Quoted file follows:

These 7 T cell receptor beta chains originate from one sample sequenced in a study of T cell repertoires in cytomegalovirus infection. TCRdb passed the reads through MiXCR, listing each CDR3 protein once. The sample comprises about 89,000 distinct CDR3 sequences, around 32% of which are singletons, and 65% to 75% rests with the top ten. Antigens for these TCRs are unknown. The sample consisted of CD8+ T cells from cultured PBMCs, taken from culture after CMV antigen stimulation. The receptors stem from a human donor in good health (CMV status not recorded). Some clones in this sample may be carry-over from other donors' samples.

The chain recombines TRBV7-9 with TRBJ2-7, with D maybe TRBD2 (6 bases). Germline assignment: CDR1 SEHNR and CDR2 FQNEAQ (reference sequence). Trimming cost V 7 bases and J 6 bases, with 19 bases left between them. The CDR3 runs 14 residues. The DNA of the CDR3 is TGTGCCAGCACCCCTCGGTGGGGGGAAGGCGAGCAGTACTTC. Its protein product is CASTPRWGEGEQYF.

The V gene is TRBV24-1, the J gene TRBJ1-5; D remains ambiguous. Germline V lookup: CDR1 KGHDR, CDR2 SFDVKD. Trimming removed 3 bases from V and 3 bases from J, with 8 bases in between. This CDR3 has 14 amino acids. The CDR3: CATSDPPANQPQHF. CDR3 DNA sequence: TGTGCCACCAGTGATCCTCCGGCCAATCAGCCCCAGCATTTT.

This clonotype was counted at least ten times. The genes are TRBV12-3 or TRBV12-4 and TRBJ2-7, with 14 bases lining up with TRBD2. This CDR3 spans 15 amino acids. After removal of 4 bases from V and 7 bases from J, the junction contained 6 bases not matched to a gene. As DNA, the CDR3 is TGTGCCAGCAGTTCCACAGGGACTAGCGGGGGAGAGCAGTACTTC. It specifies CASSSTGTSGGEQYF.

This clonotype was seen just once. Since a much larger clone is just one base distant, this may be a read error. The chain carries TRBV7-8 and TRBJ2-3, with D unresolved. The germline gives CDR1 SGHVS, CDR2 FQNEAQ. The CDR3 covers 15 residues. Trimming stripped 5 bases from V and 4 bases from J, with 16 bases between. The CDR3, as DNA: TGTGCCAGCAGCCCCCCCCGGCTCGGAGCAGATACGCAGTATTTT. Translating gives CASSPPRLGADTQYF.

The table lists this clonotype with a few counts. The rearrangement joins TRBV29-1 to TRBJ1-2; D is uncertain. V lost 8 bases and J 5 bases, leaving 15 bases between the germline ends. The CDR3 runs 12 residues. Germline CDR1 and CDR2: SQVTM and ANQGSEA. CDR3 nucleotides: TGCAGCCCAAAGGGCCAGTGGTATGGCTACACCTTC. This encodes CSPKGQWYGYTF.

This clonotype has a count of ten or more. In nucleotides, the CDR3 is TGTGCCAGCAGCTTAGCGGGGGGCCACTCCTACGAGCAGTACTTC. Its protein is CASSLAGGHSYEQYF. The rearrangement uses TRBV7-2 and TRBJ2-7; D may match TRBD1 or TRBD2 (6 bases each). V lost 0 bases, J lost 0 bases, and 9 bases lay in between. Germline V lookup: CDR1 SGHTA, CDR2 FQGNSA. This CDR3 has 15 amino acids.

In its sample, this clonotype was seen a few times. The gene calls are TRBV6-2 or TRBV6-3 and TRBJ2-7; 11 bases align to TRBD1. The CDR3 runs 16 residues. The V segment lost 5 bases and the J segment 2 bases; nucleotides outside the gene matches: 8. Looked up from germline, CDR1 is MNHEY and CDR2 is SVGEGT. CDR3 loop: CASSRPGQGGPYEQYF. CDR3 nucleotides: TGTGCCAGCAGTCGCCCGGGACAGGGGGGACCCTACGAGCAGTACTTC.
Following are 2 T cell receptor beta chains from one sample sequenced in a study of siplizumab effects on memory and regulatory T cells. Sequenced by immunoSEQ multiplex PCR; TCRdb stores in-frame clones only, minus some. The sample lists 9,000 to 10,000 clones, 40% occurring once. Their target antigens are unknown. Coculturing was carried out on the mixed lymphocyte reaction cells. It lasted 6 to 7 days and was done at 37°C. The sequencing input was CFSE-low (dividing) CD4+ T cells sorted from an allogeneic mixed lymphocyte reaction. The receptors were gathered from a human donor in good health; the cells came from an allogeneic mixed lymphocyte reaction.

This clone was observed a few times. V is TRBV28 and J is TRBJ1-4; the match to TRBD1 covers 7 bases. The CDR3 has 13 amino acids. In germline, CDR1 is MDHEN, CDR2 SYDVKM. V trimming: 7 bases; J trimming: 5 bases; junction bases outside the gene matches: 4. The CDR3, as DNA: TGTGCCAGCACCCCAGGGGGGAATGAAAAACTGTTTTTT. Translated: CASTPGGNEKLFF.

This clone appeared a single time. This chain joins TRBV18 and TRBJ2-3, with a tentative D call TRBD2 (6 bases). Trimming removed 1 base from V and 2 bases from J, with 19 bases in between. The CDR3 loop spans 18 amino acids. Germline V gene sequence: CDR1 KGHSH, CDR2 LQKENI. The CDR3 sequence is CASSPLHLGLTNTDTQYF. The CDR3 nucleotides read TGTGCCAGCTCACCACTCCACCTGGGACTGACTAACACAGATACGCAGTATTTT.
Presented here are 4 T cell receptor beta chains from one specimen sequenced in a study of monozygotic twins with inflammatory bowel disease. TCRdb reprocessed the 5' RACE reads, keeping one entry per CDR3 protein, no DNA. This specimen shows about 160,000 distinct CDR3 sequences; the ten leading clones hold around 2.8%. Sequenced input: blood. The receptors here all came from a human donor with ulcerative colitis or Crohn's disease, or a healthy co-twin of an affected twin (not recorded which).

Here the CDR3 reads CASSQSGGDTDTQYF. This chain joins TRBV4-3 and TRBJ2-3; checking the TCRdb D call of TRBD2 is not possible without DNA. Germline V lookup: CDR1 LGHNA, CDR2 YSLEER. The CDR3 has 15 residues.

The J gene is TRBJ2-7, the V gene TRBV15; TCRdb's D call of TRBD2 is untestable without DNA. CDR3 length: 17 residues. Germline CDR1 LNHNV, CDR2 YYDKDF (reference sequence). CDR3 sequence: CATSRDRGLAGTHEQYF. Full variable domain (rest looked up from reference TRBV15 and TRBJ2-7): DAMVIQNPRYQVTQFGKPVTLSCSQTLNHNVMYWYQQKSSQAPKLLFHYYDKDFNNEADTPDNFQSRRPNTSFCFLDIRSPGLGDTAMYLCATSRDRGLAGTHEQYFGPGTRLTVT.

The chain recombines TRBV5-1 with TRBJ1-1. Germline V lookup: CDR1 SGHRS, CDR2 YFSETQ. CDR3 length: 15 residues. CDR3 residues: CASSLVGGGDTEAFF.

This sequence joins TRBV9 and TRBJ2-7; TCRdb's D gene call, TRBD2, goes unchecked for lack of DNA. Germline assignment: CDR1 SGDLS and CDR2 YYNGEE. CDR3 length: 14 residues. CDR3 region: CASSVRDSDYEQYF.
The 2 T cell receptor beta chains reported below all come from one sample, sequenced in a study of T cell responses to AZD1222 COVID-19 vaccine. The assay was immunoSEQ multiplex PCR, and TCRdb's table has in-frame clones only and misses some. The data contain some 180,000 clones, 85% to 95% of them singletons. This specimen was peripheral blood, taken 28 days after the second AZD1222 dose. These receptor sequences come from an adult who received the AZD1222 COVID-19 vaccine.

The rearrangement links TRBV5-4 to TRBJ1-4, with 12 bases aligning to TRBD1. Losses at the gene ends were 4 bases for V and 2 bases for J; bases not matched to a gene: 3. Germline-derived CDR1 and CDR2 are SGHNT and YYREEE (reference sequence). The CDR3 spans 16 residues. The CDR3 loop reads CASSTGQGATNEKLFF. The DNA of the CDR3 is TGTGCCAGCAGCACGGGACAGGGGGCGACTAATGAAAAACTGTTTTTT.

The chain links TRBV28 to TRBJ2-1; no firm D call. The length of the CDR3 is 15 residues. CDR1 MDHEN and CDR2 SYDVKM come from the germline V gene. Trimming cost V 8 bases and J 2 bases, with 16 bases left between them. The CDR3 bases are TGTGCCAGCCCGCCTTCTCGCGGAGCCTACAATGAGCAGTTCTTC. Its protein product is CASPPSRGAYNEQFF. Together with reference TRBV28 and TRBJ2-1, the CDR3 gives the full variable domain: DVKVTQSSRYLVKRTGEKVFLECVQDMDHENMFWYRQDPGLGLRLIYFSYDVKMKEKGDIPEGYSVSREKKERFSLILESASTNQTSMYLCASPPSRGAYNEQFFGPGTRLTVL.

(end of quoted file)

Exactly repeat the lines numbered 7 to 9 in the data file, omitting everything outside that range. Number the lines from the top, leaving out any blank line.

This clonotype has a count of ten or more. In nucleotides, the CDR3 is TGTGCCAGCAGCTTAGCGGGGGGCCACTCCTACGAGCAGTACTTC. Its protein is CASSLAGGHSYEQYF. The rearrangement uses TRBV7-2 and TRBJ2-7; D may match TRBD1 or TRBD2 (6 bases each). V lost 0 bases, J lost 0 bases, and 9 bases lay in between. Germline V lookup: CDR1 SGHTA, CDR2 FQGNSA. This CDR3 has 15 amino acids.

In its sample, this clonotype was seen a few times. The gene calls are TRBV6-2 or TRBV6-3 and TRBJ2-7; 11 bases align to TRBD1. The CDR3 runs 16 residues. The V segment lost 5 bases and the J segment 2 bases; nucleotides outside the gene matches: 8. Looked up from germline, CDR1 is MNHEY and CDR2 is SVGEGT. CDR3 loop: CASSRPGQGGPYEQYF. CDR3 nucleotides: TGTGCCAGCAGTCGCCCGGGACAGGGGGGACCCTACGAGCAGTACTTC.
Following are 2 T cell receptor beta chains from one sample sequenced in a study of siplizumab effects on memory and regulatory T cells. Sequenced by immunoSEQ multiplex PCR; TCRdb stores in-frame clones only, minus some. The sample lists 9,000 to 10,000 clones, 40% occurring once. Their target antigens are unknown. Coculturing was carried out on the mixed lymphocyte reaction cells. It lasted 6 to 7 days and was done at 37°C. The sequencing input was CFSE-low (dividing) CD4+ T cells sorted from an allogeneic mixed lymphocyte reaction. The receptors were gathered from a human donor in good health; the cells came from an allogeneic mixed lymphocyte reaction.